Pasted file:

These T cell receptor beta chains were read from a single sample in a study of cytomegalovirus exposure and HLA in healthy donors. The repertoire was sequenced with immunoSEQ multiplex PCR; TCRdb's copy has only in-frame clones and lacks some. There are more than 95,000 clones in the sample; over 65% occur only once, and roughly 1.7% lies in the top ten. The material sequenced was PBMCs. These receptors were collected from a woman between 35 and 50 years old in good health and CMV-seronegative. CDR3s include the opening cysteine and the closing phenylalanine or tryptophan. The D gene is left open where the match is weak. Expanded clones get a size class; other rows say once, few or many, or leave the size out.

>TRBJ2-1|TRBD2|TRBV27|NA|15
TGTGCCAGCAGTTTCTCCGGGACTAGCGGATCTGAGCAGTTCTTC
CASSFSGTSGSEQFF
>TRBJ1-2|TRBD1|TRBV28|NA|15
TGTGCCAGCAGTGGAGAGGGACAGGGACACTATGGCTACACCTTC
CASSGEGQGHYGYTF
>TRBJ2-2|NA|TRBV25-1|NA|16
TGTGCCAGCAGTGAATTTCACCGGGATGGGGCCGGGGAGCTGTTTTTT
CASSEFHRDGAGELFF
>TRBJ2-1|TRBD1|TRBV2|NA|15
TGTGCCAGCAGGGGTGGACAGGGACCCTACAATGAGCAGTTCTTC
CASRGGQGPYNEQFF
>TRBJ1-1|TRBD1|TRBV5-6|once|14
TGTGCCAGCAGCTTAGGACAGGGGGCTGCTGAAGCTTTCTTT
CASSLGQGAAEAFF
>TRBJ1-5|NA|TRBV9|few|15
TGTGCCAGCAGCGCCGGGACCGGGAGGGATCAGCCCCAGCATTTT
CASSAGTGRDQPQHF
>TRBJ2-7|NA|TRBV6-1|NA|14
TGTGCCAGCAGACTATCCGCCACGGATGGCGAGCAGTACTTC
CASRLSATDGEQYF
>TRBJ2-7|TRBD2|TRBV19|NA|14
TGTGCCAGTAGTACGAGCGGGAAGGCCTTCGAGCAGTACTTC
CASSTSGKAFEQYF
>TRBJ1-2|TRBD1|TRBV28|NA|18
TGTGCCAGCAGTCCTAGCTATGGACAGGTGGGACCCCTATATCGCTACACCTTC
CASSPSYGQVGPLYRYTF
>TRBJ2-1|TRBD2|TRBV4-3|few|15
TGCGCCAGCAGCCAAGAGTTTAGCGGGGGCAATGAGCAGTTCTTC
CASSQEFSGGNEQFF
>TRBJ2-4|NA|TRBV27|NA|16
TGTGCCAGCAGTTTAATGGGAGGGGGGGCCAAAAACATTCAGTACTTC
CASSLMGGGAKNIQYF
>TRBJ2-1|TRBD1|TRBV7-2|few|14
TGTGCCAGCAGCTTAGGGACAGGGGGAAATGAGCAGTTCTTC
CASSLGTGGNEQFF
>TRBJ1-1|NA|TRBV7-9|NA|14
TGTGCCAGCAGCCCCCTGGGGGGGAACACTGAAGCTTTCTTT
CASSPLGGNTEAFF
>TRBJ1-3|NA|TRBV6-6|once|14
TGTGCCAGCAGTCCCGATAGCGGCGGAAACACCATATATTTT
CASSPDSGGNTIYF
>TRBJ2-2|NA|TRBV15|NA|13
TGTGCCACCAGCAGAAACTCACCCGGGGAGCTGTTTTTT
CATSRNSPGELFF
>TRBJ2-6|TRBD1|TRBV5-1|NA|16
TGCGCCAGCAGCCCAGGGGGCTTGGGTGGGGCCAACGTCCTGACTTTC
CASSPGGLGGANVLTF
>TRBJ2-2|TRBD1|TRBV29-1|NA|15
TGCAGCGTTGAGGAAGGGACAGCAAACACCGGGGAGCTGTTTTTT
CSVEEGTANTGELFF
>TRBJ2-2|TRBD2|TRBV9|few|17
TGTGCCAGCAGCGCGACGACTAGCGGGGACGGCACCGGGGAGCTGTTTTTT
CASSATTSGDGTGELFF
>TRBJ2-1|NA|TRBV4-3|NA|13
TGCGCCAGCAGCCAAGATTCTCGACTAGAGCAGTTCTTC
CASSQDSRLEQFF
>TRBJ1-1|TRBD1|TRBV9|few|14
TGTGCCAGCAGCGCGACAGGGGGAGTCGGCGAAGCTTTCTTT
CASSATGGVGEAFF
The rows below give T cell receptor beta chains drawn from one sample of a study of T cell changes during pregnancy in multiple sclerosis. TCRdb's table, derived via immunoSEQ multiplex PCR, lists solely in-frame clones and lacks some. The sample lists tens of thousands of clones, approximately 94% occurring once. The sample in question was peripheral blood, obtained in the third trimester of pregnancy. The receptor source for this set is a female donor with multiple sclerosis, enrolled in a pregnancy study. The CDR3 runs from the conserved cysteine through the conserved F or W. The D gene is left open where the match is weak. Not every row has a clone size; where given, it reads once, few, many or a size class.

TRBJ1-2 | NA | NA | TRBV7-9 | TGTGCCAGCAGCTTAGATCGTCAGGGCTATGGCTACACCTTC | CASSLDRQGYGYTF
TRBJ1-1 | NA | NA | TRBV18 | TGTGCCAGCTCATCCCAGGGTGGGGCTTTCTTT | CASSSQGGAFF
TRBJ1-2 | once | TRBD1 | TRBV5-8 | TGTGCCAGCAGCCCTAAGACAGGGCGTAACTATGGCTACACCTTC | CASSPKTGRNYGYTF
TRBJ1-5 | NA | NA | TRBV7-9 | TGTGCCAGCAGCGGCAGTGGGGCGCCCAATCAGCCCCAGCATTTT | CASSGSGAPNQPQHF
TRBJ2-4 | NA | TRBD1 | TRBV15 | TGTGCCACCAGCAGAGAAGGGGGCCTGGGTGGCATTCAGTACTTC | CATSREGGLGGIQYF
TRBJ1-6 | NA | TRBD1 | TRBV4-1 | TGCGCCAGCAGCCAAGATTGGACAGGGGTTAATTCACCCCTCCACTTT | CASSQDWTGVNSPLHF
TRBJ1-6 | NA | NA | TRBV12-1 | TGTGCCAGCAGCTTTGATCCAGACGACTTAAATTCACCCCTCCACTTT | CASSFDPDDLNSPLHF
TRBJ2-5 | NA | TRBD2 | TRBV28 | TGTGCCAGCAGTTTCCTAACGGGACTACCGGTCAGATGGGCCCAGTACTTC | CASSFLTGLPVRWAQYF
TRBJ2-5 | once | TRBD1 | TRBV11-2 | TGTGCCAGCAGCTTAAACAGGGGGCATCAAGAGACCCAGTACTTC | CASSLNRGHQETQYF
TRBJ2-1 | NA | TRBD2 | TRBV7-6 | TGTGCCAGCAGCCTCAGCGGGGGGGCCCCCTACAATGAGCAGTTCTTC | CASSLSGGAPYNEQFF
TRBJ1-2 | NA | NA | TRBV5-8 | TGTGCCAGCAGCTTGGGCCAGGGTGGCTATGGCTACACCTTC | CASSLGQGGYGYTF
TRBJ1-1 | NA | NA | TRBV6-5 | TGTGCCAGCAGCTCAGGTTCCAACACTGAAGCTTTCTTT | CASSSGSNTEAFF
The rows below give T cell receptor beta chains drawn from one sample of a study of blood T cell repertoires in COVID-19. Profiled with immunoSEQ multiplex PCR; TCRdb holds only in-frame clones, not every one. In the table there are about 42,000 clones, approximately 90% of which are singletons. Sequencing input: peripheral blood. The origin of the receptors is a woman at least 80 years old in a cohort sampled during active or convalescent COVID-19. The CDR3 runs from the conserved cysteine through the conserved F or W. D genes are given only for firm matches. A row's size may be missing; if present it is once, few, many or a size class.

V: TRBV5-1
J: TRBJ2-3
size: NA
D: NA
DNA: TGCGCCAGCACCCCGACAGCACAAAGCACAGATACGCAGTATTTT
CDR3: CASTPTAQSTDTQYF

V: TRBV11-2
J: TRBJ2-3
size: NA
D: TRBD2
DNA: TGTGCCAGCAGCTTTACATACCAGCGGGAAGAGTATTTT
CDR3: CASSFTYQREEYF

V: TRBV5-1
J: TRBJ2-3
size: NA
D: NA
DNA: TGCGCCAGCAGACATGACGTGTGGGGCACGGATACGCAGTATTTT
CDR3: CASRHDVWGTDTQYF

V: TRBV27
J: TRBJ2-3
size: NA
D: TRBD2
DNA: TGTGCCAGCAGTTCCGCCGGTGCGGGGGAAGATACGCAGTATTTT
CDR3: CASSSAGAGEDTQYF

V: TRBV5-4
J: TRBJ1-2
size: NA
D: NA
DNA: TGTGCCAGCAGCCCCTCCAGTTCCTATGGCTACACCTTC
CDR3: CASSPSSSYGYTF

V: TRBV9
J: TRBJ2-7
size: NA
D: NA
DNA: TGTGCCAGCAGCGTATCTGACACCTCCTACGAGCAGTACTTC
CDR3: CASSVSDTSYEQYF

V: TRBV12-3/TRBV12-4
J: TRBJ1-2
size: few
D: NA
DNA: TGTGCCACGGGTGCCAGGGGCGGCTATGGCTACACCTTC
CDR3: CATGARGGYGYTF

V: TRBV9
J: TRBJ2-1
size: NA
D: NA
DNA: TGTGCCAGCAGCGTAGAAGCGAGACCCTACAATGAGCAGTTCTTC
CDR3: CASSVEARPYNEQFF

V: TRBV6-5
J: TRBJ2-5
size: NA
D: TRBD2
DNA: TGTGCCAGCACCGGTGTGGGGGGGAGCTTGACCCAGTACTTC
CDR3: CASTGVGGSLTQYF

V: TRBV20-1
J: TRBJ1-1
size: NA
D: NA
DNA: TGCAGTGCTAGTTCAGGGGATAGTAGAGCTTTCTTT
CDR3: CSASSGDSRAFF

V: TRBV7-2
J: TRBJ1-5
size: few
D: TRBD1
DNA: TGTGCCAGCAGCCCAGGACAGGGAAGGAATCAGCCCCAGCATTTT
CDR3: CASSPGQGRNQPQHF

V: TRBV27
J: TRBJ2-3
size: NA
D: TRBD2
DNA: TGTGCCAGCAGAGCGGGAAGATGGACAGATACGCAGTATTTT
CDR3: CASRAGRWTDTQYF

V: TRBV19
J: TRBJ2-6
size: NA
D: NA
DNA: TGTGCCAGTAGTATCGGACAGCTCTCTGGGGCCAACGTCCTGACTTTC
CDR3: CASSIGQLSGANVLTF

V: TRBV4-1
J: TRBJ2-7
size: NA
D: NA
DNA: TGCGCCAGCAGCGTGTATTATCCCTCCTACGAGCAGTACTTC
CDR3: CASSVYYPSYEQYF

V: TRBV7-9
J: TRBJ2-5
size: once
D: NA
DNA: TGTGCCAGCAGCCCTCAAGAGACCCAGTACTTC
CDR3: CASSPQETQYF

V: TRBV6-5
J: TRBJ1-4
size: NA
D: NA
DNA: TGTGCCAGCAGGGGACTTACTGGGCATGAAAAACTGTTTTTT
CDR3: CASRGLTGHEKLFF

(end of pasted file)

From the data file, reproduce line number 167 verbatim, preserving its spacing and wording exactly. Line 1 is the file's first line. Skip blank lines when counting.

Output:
J: TRBJ1-4